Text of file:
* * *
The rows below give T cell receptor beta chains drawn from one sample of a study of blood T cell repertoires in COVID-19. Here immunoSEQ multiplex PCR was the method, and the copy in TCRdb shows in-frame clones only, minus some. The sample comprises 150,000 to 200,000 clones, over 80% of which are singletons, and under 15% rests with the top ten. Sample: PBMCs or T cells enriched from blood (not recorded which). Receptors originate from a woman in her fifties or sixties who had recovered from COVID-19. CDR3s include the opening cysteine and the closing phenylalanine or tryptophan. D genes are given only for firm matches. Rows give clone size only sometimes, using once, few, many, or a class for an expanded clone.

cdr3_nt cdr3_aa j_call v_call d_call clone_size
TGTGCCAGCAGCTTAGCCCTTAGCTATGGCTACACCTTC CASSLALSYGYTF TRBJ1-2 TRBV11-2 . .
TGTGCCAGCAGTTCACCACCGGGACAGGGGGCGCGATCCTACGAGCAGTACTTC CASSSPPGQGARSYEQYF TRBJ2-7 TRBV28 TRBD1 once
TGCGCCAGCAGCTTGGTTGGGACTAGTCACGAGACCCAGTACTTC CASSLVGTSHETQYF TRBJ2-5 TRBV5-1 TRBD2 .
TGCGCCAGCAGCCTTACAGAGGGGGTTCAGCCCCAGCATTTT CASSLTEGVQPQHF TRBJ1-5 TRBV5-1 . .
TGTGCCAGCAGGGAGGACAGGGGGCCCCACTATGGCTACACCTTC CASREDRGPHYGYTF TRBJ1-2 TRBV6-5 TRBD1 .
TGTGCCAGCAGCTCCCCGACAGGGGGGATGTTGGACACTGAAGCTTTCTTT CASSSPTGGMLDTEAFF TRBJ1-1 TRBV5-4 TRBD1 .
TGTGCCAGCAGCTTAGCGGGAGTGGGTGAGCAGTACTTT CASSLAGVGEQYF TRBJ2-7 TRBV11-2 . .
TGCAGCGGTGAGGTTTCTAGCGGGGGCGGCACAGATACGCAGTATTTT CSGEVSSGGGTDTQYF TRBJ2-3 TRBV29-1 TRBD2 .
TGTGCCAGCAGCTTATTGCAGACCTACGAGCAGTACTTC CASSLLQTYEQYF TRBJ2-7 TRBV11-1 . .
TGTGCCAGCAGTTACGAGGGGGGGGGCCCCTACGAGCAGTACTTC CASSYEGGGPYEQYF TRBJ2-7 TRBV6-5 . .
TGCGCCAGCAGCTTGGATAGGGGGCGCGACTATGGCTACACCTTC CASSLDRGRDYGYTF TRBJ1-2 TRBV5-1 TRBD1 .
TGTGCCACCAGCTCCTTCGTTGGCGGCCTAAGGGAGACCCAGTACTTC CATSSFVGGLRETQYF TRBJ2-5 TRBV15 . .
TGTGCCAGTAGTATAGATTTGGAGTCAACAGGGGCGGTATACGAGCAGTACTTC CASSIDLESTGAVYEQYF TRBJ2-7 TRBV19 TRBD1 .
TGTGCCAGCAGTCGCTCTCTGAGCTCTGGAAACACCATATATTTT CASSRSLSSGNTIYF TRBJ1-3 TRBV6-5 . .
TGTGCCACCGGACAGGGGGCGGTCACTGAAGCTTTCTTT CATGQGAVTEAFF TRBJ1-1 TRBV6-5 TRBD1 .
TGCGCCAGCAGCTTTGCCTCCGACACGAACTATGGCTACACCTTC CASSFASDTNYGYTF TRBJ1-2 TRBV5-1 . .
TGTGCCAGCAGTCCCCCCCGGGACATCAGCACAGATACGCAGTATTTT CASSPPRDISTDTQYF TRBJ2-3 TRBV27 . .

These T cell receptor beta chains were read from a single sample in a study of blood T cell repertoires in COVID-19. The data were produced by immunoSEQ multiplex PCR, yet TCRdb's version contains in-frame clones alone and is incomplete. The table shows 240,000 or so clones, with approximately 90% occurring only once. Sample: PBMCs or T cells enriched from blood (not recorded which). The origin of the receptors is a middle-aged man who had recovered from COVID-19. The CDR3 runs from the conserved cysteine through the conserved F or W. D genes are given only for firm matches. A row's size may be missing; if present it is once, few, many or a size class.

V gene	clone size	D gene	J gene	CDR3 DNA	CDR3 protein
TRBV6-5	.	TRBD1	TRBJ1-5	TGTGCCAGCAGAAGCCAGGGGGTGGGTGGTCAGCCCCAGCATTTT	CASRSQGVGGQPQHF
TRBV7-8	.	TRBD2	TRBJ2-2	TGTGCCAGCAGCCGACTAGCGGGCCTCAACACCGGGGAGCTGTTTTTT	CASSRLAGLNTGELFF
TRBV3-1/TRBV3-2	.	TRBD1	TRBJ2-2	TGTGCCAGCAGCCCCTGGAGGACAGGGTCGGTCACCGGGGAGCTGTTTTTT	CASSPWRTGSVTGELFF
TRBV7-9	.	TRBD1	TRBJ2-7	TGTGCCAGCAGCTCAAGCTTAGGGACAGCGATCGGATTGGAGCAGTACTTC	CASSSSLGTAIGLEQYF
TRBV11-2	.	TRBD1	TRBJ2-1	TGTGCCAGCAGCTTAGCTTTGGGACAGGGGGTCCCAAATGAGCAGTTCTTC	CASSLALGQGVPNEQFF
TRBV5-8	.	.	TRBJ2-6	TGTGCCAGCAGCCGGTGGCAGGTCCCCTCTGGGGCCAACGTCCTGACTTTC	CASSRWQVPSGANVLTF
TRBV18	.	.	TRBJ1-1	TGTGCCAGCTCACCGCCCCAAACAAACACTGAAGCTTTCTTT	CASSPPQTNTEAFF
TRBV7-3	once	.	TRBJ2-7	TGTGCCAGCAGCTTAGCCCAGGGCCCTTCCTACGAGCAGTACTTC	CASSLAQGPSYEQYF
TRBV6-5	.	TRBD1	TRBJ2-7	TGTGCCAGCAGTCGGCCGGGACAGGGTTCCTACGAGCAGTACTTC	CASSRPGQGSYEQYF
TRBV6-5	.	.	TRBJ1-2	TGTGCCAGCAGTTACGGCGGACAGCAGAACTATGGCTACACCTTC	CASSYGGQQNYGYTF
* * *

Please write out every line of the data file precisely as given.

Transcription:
The rows below give T cell receptor beta chains drawn from one sample of a study of blood T cell repertoires in COVID-19. Here immunoSEQ multiplex PCR was the method, and the copy in TCRdb shows in-frame clones only, minus some. The sample comprises 150,000 to 200,000 clones, over 80% of which are singletons, and under 15% rests with the top ten. Sample: PBMCs or T cells enriched from blood (not recorded which). Receptors originate from a woman in her fifties or sixties who had recovered from COVID-19. CDR3s include the opening cysteine and the closing phenylalanine or tryptophan. D genes are given only for firm matches. Rows give clone size only sometimes, using once, few, many, or a class for an expanded clone.

cdr3_nt cdr3_aa j_call v_call d_call clone_size
TGTGCCAGCAGCTTAGCCCTTAGCTATGGCTACACCTTC CASSLALSYGYTF TRBJ1-2 TRBV11-2 . .
TGTGCCAGCAGTTCACCACCGGGACAGGGGGCGCGATCCTACGAGCAGTACTTC CASSSPPGQGARSYEQYF TRBJ2-7 TRBV28 TRBD1 once
TGCGCCAGCAGCTTGGTTGGGACTAGTCACGAGACCCAGTACTTC CASSLVGTSHETQYF TRBJ2-5 TRBV5-1 TRBD2 .
TGCGCCAGCAGCCTTACAGAGGGGGTTCAGCCCCAGCATTTT CASSLTEGVQPQHF TRBJ1-5 TRBV5-1 . .
TGTGCCAGCAGGGAGGACAGGGGGCCCCACTATGGCTACACCTTC CASREDRGPHYGYTF TRBJ1-2 TRBV6-5 TRBD1 .
TGTGCCAGCAGCTCCCCGACAGGGGGGATGTTGGACACTGAAGCTTTCTTT CASSSPTGGMLDTEAFF TRBJ1-1 TRBV5-4 TRBD1 .
TGTGCCAGCAGCTTAGCGGGAGTGGGTGAGCAGTACTTT CASSLAGVGEQYF TRBJ2-7 TRBV11-2 . .
TGCAGCGGTGAGGTTTCTAGCGGGGGCGGCACAGATACGCAGTATTTT CSGEVSSGGGTDTQYF TRBJ2-3 TRBV29-1 TRBD2 .
TGTGCCAGCAGCTTATTGCAGACCTACGAGCAGTACTTC CASSLLQTYEQYF TRBJ2-7 TRBV11-1 . .
TGTGCCAGCAGTTACGAGGGGGGGGGCCCCTACGAGCAGTACTTC CASSYEGGGPYEQYF TRBJ2-7 TRBV6-5 . .
TGCGCCAGCAGCTTGGATAGGGGGCGCGACTATGGCTACACCTTC CASSLDRGRDYGYTF TRBJ1-2 TRBV5-1 TRBD1 .
TGTGCCACCAGCTCCTTCGTTGGCGGCCTAAGGGAGACCCAGTACTTC CATSSFVGGLRETQYF TRBJ2-5 TRBV15 . .
TGTGCCAGTAGTATAGATTTGGAGTCAACAGGGGCGGTATACGAGCAGTACTTC CASSIDLESTGAVYEQYF TRBJ2-7 TRBV19 TRBD1 .
TGTGCCAGCAGTCGCTCTCTGAGCTCTGGAAACACCATATATTTT CASSRSLSSGNTIYF TRBJ1-3 TRBV6-5 . .
TGTGCCACCGGACAGGGGGCGGTCACTGAAGCTTTCTTT CATGQGAVTEAFF TRBJ1-1 TRBV6-5 TRBD1 .
TGCGCCAGCAGCTTTGCCTCCGACACGAACTATGGCTACACCTTC CASSFASDTNYGYTF TRBJ1-2 TRBV5-1 . .
TGTGCCAGCAGTCCCCCCCGGGACATCAGCACAGATACGCAGTATTTT CASSPPRDISTDTQYF TRBJ2-3 TRBV27 . .

These T cell receptor beta chains were read from a single sample in a study of blood T cell repertoires in COVID-19. The data were produced by immunoSEQ multiplex PCR, yet TCRdb's version contains in-frame clones alone and is incomplete. The table shows 240,000 or so clones, with approximately 90% occurring only once. Sample: PBMCs or T cells enriched from blood (not recorded which). The origin of the receptors is a middle-aged man who had recovered from COVID-19. The CDR3 runs from the conserved cysteine through the conserved F or W. D genes are given only for firm matches. A row's size may be missing; if present it is once, few, many or a size class.

V gene	clone size	D gene	J gene	CDR3 DNA	CDR3 protein
TRBV6-5	.	TRBD1	TRBJ1-5	TGTGCCAGCAGAAGCCAGGGGGTGGGTGGTCAGCCCCAGCATTTT	CASRSQGVGGQPQHF
TRBV7-8	.	TRBD2	TRBJ2-2	TGTGCCAGCAGCCGACTAGCGGGCCTCAACACCGGGGAGCTGTTTTTT	CASSRLAGLNTGELFF
TRBV3-1/TRBV3-2	.	TRBD1	TRBJ2-2	TGTGCCAGCAGCCCCTGGAGGACAGGGTCGGTCACCGGGGAGCTGTTTTTT	CASSPWRTGSVTGELFF
TRBV7-9	.	TRBD1	TRBJ2-7	TGTGCCAGCAGCTCAAGCTTAGGGACAGCGATCGGATTGGAGCAGTACTTC	CASSSSLGTAIGLEQYF
TRBV11-2	.	TRBD1	TRBJ2-1	TGTGCCAGCAGCTTAGCTTTGGGACAGGGGGTCCCAAATGAGCAGTTCTTC	CASSLALGQGVPNEQFF
TRBV5-8	.	.	TRBJ2-6	TGTGCCAGCAGCCGGTGGCAGGTCCCCTCTGGGGCCAACGTCCTGACTTTC	CASSRWQVPSGANVLTF
TRBV18	.	.	TRBJ1-1	TGTGCCAGCTCACCGCCCCAAACAAACACTGAAGCTTTCTTT	CASSPPQTNTEAFF
TRBV7-3	once	.	TRBJ2-7	TGTGCCAGCAGCTTAGCCCAGGGCCCTTCCTACGAGCAGTACTTC	CASSLAQGPSYEQYF
TRBV6-5	.	TRBD1	TRBJ2-7	TGTGCCAGCAGTCGGCCGGGACAGGGTTCCTACGAGCAGTACTTC	CASSRPGQGSYEQYF
TRBV6-5	.	.	TRBJ1-2	TGTGCCAGCAGTTACGGCGGACAGCAGAACTATGGCTACACCTTC	CASSYGGQQNYGYTF